Inside: Why I choose not to save my child’s baby teeth and why you probably don’t need to worry about it either.
I was just about to crawl into bed last night, but as I set a glass of water on my nightstand I made a startling discovery…
There, in a haphazardly sealed plastic bag was a tooth.
Why I Won’t Save My Child’s Baby Teeth
The tooth itself wasn’t a surprise — my oldest daughter had lost one of her front baby teeth a few days ago. The fact that it was still here was.
Admittedly being a bit squeamish, I didn’t handle the Tooth Fairy duties on this occasion, and I guess I had assumed that my husband had thrown it away when he made the swap.
I mean, why wouldn’t you…right?
I carried the bag into the kitchen and waved it at my husband: “Why is there a tooth on my nightstand?!” (It even still had a bit of blood or the root or whatever that red stuff is stuck to it!)
Anyways, it was gross, so I chucked it into the kitchen trash can.
But instead of getting a hero’s thank-you for preserving the mystery of the Tooth Fairy (it was laying in plain sight after all), my husband gasped as I threw the tooth away.
He was upset. He had wanted to keep it.
Why did my husband want to keep our daughter’s baby tooth?
It was purely sentimental.
My husband, who likes to pretend that he is stronger than all of us “sensitive” weenies out there, was sad at getting rid of a baby tooth. (Like there won’t be a dozen more!)
“Well, you didn’t seriously expect to keep every single one of our girls’ teeth did you? No way am I having a bunch of bloody old teeth laying around!” (Me)
Now I sounded like the insensitive one!
So why not just keep them?
Don’t get me wrong, I’m actually a very sentimental person. My favorite gift is actually a handwritten card with a heartfelt message, and I keep them forever!
But I just can’t see a good reason to save my child’s baby teeth!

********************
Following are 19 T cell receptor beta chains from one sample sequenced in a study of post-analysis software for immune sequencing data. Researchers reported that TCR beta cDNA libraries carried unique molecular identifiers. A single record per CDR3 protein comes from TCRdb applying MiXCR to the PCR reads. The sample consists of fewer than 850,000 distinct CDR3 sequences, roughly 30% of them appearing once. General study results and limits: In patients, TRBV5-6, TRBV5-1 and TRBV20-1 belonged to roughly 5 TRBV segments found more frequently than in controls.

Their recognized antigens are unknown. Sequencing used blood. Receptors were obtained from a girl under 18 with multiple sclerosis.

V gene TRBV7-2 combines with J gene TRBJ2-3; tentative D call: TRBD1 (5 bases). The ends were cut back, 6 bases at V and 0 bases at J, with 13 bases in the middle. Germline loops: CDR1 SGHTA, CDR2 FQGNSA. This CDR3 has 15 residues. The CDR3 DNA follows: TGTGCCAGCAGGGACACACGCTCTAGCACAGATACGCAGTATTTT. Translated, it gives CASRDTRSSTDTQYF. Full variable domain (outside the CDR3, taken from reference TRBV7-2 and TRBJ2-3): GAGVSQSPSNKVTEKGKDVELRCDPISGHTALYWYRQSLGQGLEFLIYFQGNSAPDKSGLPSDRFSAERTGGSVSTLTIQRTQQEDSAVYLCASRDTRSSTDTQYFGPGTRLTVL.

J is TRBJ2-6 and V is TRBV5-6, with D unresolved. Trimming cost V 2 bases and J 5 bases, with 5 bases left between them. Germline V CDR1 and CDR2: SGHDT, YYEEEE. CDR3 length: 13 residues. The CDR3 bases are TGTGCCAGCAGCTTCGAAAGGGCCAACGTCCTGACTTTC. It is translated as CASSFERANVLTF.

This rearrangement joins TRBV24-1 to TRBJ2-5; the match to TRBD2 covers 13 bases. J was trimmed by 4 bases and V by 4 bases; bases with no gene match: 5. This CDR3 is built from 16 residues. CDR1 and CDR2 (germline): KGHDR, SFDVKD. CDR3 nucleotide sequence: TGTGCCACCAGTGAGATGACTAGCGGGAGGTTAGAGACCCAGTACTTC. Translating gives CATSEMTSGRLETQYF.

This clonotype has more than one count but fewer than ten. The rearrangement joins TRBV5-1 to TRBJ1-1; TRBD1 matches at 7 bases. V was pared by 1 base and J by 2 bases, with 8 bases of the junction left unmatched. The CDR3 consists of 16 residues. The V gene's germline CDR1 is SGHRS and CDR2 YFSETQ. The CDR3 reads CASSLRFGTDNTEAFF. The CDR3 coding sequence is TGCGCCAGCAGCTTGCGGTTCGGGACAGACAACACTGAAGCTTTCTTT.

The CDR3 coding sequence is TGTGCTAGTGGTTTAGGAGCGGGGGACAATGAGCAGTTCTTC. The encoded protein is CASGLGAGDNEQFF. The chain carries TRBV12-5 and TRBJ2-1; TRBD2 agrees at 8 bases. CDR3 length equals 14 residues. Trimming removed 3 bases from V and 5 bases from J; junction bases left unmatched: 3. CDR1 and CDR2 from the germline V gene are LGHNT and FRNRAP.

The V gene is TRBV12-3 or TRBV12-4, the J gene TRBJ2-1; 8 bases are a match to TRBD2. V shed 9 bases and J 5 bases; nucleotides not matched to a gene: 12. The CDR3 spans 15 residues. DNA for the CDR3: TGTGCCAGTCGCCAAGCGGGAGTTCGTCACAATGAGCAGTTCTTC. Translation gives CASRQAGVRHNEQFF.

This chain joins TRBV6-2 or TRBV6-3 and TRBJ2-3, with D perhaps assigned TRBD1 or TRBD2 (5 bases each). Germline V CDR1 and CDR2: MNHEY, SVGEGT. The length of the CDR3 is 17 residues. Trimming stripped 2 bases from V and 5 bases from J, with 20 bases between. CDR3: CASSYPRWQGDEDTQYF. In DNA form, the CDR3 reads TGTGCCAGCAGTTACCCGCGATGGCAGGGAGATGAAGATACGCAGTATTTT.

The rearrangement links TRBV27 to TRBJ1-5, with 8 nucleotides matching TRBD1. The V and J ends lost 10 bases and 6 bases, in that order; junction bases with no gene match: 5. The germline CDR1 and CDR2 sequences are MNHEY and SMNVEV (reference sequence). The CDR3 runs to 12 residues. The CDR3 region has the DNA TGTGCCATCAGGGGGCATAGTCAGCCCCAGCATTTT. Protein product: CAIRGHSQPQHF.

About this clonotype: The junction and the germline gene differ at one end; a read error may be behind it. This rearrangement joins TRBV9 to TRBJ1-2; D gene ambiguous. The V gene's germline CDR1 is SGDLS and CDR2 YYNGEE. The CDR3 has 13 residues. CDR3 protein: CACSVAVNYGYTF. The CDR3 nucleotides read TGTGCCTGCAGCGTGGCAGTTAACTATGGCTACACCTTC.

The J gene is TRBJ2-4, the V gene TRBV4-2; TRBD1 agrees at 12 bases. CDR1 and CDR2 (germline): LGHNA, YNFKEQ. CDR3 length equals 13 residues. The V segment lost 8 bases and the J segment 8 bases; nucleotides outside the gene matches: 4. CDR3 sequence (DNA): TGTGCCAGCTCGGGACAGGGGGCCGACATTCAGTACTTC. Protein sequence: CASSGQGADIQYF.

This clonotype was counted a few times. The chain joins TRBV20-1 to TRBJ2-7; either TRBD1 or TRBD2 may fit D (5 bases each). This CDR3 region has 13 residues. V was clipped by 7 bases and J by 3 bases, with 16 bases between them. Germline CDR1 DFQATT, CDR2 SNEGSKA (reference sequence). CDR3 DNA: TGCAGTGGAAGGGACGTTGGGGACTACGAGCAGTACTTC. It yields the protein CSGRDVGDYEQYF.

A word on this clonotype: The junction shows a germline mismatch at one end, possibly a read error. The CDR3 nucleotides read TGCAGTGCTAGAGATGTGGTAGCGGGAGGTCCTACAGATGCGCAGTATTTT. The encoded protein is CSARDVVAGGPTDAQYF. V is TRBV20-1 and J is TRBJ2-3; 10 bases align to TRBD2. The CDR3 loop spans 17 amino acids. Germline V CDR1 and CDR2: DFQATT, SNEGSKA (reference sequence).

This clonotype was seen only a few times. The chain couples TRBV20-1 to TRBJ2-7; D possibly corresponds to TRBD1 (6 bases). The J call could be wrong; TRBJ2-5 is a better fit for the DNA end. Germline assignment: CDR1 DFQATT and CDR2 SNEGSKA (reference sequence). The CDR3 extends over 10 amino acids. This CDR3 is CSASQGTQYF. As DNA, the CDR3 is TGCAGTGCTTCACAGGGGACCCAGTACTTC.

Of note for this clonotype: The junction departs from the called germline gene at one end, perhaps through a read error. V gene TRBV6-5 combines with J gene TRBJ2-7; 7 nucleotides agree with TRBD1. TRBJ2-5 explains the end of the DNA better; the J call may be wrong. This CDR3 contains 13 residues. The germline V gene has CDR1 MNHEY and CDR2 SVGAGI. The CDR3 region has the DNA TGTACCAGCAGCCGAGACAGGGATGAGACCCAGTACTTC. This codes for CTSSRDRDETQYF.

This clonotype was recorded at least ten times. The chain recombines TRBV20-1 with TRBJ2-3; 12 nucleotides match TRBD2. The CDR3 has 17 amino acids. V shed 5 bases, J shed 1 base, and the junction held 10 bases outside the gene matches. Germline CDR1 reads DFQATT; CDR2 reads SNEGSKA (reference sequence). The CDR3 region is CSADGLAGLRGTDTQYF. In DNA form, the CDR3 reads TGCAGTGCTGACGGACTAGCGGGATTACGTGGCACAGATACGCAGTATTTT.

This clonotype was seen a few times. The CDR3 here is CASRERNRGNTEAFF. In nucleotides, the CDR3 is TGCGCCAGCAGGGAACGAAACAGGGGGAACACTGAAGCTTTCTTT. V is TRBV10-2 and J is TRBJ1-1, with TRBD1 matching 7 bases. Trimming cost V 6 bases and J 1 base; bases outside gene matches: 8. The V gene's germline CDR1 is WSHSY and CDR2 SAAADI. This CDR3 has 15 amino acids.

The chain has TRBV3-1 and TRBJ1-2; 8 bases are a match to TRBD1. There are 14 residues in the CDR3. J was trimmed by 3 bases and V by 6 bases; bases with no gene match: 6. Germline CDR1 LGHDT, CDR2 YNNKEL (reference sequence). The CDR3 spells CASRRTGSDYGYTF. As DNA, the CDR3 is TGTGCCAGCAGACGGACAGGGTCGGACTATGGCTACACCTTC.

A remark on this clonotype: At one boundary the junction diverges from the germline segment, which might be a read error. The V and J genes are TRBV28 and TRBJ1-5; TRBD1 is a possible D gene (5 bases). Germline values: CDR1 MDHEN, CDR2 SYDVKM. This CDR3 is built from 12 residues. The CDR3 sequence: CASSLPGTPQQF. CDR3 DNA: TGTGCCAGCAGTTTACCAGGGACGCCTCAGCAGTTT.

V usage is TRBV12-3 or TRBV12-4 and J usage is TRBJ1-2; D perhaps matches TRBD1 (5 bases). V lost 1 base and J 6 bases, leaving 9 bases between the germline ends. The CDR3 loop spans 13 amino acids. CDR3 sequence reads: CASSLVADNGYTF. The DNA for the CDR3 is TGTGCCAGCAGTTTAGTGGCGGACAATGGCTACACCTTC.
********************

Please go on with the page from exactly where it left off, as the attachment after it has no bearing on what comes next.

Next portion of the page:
Related: How to make brushing teeth fun for kids.
Answer: the science just isn’t quite there yet.
There’s talk of using teeth to regrow stem cells and I’ve seen quite a few articles shared on social media imploring parents to “save you child’s teeth because you could save their life!”
But from what I can tell, many of those articles are simply scare tactics designed to guilt you into purchasing pricy tooth storage plans.
Currently, the technology isn’t fully developed and shipping and storing a child’s baby teeth “just in case” is very expensive with no guaranteed reward. In fact, scientists are still divided on whether banking baby teeth for the purpose of harvesting stem cells later will ever be a realistic option.
So don’t worry about it yet.
Also, if you’ve been hanging onto your child’s old teeth at home, waiting for science to catch up, you might as well let ’em go. Stem cells in teeth are only viable for a VERY short time, so any teeth you might have lying around the house already are worthless for that purpose.
And to each their own, but I’m sure not using baby teeth to make a creepy keepsake or gluing them in the girls’ baby books!
So relax, let the Tooth Fairy do her thing, and take those dead baby teeth away to wherever the tooth fairy takes them. wink wink
As for our house…
If my husband really wants to keep future baby teeth, he can take care of it and hide them in his sock drawer or something.
As long as I don’t know or stumble across bloody teeth I’ll be ok.
But for now, we’ll focus on taking care of the teeth we have…in our mouths!
Do you save your kid’s baby teeth? If so, what do you do with them? I’d love to hear so maybe my husband and I can come up with a compromise!